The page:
Thoracic Mobility

There’s no doubt in my mind that the thoracic spine can be one of the more stubborn areas of the body. It’s so common to see a lack of mobility through the thoracic. It has a decent knock on effect elsewhere, lumbar spine, shoulders, neck, etc. That means that it can be a great place to work when treating those other areas.

However, today is more about the thoracic on it’s own. It was triggered by my own experience actually. I’ve been time trialling on my bike a lot recently and I recently did my first 50 mile TT. Spending this amount of time in the low TT position really highlighted the lack of mobility I have through my thoracic (and maybe my shoulders to be fair!).

This got me thinking about what I’m going to do over the off season to make next years 50TT’s a little less painful. It’s not all about comfort either, it’s important from a performance point of view too…the longer you can stay in a good aerodynamic position the better you’ll do.

It’s hard to assess myself, but my best guess is a fall into a similar pattern to many I’ve seen. The lack of mobility into extension means I pivot a lot at the LT and CT junction when I try and go into extension.

So how am I going to improve it? Well…my strategies involve ignoring extension and working through the other planes. Since I’m not in any pain I think I could be pretty direct in attacking this, but with someone who had pain with extension you might have to be a little more subtle. My progression in that situation might go something like this:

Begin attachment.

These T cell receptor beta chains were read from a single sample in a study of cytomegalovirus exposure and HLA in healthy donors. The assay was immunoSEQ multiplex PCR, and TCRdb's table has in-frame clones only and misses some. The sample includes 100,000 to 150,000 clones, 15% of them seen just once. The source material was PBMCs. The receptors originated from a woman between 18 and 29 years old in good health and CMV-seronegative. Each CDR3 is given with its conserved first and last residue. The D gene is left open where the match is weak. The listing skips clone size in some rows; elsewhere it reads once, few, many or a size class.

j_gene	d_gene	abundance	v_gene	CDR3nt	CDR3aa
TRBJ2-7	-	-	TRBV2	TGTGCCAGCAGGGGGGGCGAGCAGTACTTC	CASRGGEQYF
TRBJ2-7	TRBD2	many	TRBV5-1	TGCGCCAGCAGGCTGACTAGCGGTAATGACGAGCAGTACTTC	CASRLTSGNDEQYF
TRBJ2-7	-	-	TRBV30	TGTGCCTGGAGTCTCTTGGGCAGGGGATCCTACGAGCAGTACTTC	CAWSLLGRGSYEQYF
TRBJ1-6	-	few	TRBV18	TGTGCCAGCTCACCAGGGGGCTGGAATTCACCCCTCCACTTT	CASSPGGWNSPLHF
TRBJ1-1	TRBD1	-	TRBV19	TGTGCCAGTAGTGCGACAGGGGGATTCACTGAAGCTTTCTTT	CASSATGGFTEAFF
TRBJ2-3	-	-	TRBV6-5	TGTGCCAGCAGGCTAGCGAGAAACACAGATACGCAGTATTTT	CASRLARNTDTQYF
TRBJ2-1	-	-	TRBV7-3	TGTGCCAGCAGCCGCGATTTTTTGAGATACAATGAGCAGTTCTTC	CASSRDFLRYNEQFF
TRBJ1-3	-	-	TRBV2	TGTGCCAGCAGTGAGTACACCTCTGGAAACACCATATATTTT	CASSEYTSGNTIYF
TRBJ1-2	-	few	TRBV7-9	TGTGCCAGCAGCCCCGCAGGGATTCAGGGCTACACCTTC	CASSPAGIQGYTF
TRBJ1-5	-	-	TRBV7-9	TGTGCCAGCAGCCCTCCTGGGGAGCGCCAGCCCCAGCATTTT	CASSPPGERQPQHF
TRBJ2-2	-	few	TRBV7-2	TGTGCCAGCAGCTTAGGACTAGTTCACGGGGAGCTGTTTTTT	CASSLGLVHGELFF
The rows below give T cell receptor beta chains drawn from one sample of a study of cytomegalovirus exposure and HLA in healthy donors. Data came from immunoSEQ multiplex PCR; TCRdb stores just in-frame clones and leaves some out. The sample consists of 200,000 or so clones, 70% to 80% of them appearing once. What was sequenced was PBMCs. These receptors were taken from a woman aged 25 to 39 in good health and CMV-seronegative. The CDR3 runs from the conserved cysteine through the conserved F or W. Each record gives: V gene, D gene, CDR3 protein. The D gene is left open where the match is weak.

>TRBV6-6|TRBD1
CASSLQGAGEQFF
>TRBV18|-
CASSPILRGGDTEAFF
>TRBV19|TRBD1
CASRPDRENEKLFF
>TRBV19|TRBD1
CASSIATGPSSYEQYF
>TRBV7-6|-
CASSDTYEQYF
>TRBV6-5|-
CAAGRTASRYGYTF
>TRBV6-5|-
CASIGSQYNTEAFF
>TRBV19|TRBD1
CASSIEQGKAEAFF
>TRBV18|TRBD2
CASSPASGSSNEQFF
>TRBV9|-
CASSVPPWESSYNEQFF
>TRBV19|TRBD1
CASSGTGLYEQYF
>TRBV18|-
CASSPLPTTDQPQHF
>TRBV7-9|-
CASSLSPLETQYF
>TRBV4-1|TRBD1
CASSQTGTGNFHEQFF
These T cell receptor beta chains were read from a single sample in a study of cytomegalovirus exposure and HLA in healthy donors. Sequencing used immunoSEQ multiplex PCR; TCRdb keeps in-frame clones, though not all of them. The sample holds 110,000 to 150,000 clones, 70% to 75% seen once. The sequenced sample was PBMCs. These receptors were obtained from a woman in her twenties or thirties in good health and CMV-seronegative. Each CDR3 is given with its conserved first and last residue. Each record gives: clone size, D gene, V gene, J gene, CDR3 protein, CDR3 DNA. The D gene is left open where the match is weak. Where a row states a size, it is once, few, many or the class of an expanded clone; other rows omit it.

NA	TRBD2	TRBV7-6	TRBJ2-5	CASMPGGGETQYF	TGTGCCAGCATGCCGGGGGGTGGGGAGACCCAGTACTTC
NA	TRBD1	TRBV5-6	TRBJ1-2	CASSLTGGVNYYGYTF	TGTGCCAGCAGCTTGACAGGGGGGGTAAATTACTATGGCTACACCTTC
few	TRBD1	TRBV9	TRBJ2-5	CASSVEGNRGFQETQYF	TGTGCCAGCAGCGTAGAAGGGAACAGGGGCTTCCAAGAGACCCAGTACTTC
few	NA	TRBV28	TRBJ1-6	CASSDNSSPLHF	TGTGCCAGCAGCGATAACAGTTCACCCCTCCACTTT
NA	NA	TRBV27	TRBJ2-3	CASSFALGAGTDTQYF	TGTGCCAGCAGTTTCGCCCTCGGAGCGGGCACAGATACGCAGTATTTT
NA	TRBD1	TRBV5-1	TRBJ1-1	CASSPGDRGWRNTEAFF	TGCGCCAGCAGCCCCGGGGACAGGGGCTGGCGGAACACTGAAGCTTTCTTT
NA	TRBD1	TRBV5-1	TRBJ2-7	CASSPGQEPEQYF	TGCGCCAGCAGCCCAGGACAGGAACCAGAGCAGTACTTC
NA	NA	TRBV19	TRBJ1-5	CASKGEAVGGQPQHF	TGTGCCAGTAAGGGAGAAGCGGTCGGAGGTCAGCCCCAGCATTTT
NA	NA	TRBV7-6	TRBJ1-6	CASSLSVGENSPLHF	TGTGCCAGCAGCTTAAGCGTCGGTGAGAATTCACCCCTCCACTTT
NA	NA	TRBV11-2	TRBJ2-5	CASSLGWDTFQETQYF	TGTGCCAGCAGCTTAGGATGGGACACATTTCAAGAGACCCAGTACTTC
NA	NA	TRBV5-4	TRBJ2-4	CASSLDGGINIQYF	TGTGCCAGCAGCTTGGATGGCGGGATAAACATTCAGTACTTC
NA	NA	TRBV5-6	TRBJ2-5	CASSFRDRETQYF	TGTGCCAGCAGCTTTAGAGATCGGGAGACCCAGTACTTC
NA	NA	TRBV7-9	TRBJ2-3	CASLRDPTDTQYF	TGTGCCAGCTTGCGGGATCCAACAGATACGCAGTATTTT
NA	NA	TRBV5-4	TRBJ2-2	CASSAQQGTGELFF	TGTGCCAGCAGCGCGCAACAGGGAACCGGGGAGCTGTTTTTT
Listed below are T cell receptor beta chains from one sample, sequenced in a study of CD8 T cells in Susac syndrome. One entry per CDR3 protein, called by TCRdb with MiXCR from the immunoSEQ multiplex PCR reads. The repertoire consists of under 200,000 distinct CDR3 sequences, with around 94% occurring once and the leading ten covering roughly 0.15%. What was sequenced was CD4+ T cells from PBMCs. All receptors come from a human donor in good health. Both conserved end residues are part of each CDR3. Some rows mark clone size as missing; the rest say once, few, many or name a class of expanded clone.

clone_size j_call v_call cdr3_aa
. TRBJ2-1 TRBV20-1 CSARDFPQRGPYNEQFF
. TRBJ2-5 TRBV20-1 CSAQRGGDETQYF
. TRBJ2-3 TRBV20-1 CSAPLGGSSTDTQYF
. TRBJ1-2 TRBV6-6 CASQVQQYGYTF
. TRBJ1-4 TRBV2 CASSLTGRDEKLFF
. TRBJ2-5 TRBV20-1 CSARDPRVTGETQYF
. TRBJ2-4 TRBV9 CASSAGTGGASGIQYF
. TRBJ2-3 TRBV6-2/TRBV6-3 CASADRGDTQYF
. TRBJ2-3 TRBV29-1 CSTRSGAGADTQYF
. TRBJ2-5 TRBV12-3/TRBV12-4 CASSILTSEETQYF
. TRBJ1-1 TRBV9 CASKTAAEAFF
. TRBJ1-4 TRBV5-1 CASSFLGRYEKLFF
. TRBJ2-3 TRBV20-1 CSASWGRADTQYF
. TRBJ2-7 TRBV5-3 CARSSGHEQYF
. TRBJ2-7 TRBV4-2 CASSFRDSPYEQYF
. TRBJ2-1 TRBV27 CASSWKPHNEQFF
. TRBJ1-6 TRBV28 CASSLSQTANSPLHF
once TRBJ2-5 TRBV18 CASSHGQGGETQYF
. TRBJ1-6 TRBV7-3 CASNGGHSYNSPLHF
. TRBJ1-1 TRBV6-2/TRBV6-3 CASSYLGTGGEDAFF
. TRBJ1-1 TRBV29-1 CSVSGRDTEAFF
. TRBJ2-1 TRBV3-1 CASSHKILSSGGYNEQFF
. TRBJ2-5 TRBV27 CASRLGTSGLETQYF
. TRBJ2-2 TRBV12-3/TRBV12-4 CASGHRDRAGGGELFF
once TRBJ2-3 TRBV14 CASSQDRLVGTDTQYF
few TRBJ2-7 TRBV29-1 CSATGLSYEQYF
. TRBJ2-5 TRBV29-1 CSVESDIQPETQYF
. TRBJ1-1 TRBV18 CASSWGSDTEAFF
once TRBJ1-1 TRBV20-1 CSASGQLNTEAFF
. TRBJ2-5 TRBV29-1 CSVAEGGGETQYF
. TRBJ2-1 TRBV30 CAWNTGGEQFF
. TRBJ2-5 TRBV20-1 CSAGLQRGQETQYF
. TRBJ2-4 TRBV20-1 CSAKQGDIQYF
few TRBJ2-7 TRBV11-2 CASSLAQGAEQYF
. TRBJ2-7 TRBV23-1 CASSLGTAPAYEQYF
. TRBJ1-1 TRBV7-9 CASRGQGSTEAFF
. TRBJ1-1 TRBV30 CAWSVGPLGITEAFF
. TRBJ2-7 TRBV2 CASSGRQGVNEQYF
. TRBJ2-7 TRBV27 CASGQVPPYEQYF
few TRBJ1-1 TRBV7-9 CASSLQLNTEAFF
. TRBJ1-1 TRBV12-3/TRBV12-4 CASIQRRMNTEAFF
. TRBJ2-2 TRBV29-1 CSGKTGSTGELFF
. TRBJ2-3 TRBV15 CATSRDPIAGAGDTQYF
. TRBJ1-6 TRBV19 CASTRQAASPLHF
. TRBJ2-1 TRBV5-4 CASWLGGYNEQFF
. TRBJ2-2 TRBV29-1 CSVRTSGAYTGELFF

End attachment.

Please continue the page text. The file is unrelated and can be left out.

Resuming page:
• Thoracic Rotation
  • Type II Motion
  • Type I Motion
Frontal Plane Motion
Transverse Plane Motion

 

I think rotation is a nice place to start because it’s more than likely not provocative, so you can get lots of movement and in the joints and muscles…it’s great stuff.

I chose thoracic type II next as it tends to move you towards flexion, which will create lots of great movement and should still be comfortable to do. Type II motion is when the spine feels frontal and transverse plane motion in the same direction, for example, left lateral flexion combined with left rotation.

Next I’d move on to type I motion. This is when you have lateral flexion in one direction and rotation in the other. For example, right lateral flexion combined with left rotation. This has a tendency to move the thoracic more into extension.

You can create these motions however you feel is best, but I would tend to drive my motions with arm drivers. It’s a top down driver for the thoracic and works really well. I think I’ll have to get some pictures or videos sorted to demonstrate. However, Have a play with the motions and see how they feel for yourself.

Physioblogger

 

4 Comments

Add a Comment

Your email address will not be published. Required fields are marked *